Downtown San Diego Partnership takes counting a step further by organizing a monthly survey instead of an annual one. Homeless outreach workers with the Downtown Partnership cover 275 city blocks between midnight and 5 a.m. on the last Thursday of every month and they have been counting since 2012. This has enabled them to see changes year-on-year and the data has helped the Partnership determine what actions need to be taken to manage the spike in homelessness and also to determine factors that may be affecting the numbers.
There are a number of actions that can be taken by downtowns to manage their homeless populations depending on size and scope.
First, developing a Vulnerability Index has been critical to many downtowns and cities in order for them to identify and prioritize the homeless population on the streets that should qualify for housing. A Vulnerability Index typically measures length of homelessness and mortality risk and is a practical application—a person-to-person survey—that is “revolutionizing the speed at which … chronically homeless population is placed into permanent housing”.
In some cities, non profits are stepping forward to create diverse housing stocks for the formerly homeless and low-income residents. Mixed-income permanent supportive housing is becoming a popular strategy to house the homeless population in larger cities such as DC and NYC.Often these buildings also feature community spaces such as rooftop terraces, gardens, lounges, gyms and laundry rooms that help the residents get out and engage with neighbors – a holistic environment for recovery from homelessness or any other dire situation.
While providing housing stock may be a longer term strategy, other short to medium-term strategies are also in place in many downtowns across the country. Libraries, as mentioned earlier, are becoming top community spaces that support the homeless population. The DC public library, for example, now provides an innovative outreach program for the homeless since its first hire of a Health and Human Services Coordinator. A Knight Foundation grant in 2015 enabled DC Public library to create an online interface of health and human services data and train librarians in homelessness outreach so that when homeless folks come up to a librarian, he/she is able to direct them to the right service providers and give the correct referrals. This is a simple yet essential tool for supporting homeless folks and getting them back on track.
In other instances, business improvement districts have partnered with existing homeless-serving organizations to carry out supportive programs. In Los Angeles, CA, Downtown Center Business Improvement District funds homeless outreach teams to contact, interview and assist homeless people living in the west side of downtown. Over $255,000 has been funneled from the BID to two social services agencies in order to hire staff to do this outreach work. PATH, or People Assisting the Homeless, is one of the organizations that provides services, including street outreach, shelter and housing construction. Chrysalis, a skid row program, then provides job preparation and temporary work experience, and also has been tasked with picking up litter in areas heavily-trafficked by homeless folks. In the first year of funding from the BID, outreach workers completed 196 assessments, and placed 36 people in permanent housing and enrolled 56 in PATH’s housing services.
Downtown San Diego Partnership, on the other hand, has set up a Clean and Safe Program and DowntownDC BID partnered with the city government and 20 local service providers in order to facilitate various efforts to end homelessness. This includes a partnership with Pathways to Housing DC that has deployed a 4-person, clinically-based outreach team that provides street-level intervention to move individuals beyond homelessness to independence. In addition, DowntownDC BID’s Safety/ Hospitality and Maintenance employees have 12 specially-trained members, known as the Homeless Outreach Service Team (HOST), who work closely with the Pathways to Housing DC Team and are trained to recognize and engage individuals with mental and addiction challenges. The smallest yet most impactful effort made by DowntownDC BID, however, remains the brown bag discussions that help educate the public on homelessness and raise awareness.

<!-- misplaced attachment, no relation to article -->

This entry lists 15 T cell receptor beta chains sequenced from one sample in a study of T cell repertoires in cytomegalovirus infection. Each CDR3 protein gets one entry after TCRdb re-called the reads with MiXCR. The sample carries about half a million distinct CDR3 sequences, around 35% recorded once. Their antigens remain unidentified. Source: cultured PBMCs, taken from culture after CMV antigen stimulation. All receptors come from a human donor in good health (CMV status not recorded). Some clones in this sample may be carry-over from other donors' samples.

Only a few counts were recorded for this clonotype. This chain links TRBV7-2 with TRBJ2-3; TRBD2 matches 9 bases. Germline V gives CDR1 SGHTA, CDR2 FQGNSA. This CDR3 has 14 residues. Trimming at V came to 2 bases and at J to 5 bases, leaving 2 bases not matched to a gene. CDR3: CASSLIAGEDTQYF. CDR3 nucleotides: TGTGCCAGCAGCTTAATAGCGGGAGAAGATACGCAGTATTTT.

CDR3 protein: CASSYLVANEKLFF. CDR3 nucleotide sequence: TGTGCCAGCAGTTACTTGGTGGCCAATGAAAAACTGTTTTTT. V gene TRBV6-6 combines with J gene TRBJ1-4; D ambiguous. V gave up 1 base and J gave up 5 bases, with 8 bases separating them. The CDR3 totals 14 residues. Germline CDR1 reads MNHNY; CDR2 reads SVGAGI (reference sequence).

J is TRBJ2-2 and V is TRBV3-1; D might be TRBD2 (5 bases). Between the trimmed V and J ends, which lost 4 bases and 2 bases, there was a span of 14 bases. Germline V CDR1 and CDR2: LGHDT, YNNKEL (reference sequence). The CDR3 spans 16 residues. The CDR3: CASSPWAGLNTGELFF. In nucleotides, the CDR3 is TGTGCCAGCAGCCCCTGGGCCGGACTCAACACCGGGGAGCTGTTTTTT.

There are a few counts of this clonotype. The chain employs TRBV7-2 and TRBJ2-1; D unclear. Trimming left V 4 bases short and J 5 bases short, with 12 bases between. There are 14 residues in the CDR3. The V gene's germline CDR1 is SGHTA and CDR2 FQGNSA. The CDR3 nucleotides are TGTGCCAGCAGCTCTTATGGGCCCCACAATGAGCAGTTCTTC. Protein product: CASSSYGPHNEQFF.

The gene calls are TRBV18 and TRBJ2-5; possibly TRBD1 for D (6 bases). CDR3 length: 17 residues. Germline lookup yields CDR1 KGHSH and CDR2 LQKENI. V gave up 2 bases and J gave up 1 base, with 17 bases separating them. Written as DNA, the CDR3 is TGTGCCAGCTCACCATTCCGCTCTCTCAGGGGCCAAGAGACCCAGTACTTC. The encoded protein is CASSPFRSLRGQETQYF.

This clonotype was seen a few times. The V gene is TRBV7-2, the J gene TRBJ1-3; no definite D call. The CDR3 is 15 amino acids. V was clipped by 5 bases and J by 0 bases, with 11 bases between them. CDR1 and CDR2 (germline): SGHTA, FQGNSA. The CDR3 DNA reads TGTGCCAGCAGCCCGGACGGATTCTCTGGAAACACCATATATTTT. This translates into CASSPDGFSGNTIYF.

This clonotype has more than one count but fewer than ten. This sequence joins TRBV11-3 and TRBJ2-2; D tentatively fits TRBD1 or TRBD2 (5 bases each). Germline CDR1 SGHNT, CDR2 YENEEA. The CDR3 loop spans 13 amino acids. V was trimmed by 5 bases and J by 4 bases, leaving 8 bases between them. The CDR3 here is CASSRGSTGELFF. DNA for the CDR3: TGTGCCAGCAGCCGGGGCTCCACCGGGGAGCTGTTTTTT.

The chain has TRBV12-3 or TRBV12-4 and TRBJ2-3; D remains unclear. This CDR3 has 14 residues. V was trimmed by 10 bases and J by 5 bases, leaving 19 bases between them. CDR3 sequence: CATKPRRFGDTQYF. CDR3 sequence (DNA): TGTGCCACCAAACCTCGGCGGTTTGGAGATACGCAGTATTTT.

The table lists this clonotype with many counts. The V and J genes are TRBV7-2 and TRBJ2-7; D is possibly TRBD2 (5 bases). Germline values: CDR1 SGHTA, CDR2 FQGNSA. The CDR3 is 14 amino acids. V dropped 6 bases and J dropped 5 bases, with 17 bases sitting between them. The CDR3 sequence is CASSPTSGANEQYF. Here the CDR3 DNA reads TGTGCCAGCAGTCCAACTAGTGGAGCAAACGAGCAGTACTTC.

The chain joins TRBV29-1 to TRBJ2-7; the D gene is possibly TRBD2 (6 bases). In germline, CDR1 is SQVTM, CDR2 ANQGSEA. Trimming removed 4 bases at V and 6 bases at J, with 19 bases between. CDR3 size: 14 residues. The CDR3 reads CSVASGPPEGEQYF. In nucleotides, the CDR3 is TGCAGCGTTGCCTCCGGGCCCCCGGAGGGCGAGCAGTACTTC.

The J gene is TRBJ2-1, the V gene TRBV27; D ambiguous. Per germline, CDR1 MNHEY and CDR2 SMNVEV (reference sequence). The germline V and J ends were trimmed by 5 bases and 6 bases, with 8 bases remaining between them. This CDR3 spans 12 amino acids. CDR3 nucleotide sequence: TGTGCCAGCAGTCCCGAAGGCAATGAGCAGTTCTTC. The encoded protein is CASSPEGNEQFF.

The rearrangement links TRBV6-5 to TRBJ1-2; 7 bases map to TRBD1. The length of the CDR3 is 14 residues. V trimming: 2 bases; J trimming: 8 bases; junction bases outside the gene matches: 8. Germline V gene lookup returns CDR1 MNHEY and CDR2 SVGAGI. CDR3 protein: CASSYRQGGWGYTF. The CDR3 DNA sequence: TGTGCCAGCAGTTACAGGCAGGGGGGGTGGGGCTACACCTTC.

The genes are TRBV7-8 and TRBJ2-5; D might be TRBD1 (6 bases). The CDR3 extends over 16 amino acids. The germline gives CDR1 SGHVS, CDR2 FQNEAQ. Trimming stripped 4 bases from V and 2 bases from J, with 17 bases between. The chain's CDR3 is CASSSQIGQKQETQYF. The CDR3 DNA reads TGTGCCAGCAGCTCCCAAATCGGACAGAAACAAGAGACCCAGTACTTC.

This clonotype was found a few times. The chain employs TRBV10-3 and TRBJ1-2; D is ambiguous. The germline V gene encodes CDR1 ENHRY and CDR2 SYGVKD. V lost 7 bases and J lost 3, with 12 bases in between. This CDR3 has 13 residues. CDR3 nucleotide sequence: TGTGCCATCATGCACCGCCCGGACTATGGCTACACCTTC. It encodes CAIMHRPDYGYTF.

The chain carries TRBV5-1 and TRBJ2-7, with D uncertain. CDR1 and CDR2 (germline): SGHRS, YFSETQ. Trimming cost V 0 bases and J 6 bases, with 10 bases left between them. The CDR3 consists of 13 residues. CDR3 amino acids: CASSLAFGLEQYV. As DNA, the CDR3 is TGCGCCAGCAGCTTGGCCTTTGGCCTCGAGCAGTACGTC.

Installing public bathrooms is another potential strategy that might mitigate instances of public urination/ defecation. Although not all instances of this offence is carried out by the homeless, the compassionate approach rather than law enforcement approach has been widely praised by residents of the city of Denver, CO, where a pilot program of mobile public restrooms was established last year. These mobile facilities cost $12,000 per month to lease and are cleaned nightly and rotated regularly to different locations. Public bathrooms are basic amenities that should be made available to all users of downtown.
Given that vacant lots are often targeted for homeless camps to set up, downtown organizations may mitigate the situation by requiring or ensuring that private property owners have reliable property management companies in place to monitor compliance with zoning codes.
Finally, as downtown organizations plan ahead the annual schedule of events, they might start thinking about organizing events in partnership with homeless groups and shelters to accelerate and coordinate the move-in process. These processes normally take 60 days to happen but can be expedited in a single all-day event that serves as both outreach to homeless folks and also one that raises awareness amongst the general public.
Take a Comprehensive Approach
Overall, it is important to acknowledge that ignoring the homeless population downtown will not make it go away. A comprehensive approach must be taken by downtowns, in partnership with city, state or even federal agencies, and nonprofits and local community groups. Addressing the full range of issues faced by the homeless including housing/shelter, employment services, meals, and rehabilitation is crucial to managing the problem. It is also important to remember to count and measure the scale and scope of the issue first before taking any mitigating steps. This ensures that the response or strategies implemented directly serve those in need rather than simply blanket the problem.